The Virginia Inn is on First Avenue, just up a very steep hill from Pike Place Market, the teeming open-air/indoor food and wares market that gives Seattle's waterfront its vibrancy—and which, unthinkably, the city tried to tear down in the 1960s and replace with a parking structure and a convention center. (I've never met an "urban renewal" scheme from that era that wasn't a piece of numbskulled, short-sighted, civic idiocy.)
The Virginia Inn is older even than that market. This corner was a bar, called the Virginia Bar in 1903. During Prohibition it was reportedly a cardroom. Irritatingly, the website for the current restaurant only talks about the joint's history from 1981 on (aside from saying it had a "colorful Skid road history"). That's when Patrice Demombynes and Jim Fotheringham took up ownership. They converted it into a casual French bistro and bar, and earned a reputation for fostering art exhibitions.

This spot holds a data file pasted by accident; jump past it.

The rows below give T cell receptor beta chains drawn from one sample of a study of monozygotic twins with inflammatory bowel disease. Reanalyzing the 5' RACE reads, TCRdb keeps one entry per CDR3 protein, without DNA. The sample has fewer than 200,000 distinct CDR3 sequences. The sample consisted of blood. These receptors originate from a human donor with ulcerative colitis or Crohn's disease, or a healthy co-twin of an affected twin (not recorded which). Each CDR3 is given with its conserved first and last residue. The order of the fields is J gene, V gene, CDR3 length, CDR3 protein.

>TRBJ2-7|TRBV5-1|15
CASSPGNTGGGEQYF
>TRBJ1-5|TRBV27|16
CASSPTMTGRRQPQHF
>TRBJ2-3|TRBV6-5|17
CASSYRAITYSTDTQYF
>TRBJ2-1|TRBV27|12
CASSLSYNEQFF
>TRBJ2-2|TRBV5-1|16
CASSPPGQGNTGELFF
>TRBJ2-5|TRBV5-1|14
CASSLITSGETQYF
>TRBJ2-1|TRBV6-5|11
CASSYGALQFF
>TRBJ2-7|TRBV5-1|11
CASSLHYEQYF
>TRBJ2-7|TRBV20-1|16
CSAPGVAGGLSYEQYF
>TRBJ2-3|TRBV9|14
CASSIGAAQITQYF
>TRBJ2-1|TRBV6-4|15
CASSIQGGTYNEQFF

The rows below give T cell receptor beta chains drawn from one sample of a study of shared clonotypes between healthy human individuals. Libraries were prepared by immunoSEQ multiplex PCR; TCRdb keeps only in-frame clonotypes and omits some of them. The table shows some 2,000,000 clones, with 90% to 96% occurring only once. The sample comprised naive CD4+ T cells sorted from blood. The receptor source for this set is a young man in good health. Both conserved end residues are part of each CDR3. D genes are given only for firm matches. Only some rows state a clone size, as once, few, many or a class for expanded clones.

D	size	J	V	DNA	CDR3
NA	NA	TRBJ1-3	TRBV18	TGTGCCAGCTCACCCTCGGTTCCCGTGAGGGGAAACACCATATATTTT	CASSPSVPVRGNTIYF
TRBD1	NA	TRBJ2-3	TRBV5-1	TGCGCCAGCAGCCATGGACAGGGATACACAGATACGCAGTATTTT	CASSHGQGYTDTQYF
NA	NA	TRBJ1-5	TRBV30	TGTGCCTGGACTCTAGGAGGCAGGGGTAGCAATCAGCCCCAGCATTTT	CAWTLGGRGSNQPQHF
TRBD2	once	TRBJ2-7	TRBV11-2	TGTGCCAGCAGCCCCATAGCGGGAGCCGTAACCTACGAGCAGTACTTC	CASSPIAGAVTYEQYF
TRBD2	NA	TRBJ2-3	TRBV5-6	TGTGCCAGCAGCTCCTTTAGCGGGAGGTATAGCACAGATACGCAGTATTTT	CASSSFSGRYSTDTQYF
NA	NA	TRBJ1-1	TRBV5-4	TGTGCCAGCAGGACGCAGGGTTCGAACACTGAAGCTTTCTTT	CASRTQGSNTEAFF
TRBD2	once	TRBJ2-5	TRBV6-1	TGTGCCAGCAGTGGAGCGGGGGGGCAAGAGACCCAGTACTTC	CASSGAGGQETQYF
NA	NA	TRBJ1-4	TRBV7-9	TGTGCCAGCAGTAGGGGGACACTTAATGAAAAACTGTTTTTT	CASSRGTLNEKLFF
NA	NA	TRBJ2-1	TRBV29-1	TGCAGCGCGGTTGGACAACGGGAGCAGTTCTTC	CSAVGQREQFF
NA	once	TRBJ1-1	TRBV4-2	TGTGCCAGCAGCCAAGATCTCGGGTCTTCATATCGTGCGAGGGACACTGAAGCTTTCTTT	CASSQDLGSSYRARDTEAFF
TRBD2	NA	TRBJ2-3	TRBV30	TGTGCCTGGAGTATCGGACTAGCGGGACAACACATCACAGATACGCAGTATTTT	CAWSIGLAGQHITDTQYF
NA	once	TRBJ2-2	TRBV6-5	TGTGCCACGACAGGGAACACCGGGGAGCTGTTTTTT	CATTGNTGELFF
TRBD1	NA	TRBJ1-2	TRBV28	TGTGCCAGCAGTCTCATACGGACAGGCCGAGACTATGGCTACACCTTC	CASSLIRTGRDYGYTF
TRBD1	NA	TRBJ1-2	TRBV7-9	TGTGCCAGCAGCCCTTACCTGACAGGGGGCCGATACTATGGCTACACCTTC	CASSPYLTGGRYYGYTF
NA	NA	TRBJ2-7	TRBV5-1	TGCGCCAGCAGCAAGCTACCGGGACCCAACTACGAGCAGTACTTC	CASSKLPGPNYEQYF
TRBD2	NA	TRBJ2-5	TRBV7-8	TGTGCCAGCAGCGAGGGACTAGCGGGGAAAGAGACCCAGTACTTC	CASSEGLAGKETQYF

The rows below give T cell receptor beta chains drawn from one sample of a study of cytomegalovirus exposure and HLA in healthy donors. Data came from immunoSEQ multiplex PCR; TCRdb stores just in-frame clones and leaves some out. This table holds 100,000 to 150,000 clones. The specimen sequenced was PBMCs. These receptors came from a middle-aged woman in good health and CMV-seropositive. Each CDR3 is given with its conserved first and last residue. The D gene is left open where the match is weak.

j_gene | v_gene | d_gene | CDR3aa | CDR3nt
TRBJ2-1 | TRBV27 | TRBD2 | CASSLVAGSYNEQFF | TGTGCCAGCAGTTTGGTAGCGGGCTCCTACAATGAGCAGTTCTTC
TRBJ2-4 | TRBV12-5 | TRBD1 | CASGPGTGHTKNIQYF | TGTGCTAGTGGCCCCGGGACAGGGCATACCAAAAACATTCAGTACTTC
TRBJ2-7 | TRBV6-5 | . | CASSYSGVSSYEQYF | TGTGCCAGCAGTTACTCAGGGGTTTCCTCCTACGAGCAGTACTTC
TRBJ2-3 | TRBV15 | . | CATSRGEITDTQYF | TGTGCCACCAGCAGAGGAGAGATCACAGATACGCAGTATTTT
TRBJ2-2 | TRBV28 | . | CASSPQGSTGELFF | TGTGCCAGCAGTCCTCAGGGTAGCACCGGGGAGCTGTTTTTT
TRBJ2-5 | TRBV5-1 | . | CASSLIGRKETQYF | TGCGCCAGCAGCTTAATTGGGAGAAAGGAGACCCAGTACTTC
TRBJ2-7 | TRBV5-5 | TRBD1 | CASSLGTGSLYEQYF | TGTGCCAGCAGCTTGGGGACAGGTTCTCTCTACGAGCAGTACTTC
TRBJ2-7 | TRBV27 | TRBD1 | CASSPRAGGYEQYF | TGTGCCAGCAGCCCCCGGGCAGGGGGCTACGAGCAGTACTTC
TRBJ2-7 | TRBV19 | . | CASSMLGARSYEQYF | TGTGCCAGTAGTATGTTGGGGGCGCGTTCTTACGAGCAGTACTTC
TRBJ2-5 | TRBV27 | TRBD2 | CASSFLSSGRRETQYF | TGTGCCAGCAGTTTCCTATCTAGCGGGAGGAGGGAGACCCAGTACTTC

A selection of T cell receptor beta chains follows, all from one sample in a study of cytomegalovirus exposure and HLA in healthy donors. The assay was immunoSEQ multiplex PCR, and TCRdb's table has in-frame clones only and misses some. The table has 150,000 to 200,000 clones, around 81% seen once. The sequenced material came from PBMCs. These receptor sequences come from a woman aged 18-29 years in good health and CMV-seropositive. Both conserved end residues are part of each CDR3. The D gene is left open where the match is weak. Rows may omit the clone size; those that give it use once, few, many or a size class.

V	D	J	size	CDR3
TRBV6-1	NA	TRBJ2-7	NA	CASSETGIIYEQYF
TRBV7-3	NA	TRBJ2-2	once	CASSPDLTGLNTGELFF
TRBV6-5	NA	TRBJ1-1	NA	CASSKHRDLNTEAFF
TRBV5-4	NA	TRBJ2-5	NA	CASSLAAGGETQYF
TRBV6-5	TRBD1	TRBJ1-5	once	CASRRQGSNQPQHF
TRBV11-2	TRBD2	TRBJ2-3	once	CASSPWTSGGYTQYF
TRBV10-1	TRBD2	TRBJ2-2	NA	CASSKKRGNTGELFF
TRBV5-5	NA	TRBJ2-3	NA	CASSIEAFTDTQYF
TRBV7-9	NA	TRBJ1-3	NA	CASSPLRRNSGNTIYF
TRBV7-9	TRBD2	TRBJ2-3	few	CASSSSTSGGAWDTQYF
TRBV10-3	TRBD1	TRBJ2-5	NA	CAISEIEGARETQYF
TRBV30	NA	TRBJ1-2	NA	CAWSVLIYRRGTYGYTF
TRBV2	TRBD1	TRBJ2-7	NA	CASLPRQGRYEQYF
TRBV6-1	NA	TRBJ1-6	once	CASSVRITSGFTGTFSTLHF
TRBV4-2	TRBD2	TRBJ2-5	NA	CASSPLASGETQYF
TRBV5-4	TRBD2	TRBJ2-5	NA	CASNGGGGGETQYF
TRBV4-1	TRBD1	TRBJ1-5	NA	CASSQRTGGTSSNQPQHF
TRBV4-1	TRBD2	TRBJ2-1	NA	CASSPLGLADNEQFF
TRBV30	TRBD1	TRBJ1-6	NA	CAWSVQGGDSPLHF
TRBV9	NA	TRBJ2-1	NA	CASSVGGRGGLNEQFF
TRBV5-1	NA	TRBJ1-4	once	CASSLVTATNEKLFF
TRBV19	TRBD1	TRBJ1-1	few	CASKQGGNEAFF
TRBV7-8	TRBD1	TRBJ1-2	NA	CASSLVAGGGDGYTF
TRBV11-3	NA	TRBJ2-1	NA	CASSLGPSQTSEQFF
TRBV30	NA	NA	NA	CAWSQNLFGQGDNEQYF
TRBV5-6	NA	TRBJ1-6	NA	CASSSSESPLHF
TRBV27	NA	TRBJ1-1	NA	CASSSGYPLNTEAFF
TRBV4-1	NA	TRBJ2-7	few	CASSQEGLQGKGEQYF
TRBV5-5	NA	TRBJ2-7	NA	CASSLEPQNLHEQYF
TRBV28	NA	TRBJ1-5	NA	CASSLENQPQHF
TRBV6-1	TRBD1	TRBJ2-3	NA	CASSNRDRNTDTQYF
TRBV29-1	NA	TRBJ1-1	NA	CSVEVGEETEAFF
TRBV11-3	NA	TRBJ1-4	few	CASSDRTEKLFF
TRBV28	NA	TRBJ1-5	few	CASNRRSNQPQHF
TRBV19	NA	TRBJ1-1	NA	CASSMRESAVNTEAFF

Aside from the great neon sign, and the bar, which looks on the oldish side, the Virginia Inn has a fairly contemporary look inside. The floor plan has altered; the place expanded into a neighboring storefront recently. I've read accounts that say it's been in "almost continuous operation." Almost. Perhaps the hiccup in time was Prohibition. But I'm pretty good at sniffing out former speakeasies. And the Virginia feels like on. In 2008, police found some old bones in a crawl space below the Inn, but it was determined that they weren't human remains.
Below is an picture of how the bar looked in the first decade of the last century. At that time it was owned by two men called McNamara and Herdman. Not sure what the boat nonsense is all about. Probably something to do with the appalling state of the street. Imagine a frontier city having dirt roads and Seattle weather. A prescription for year-round mud.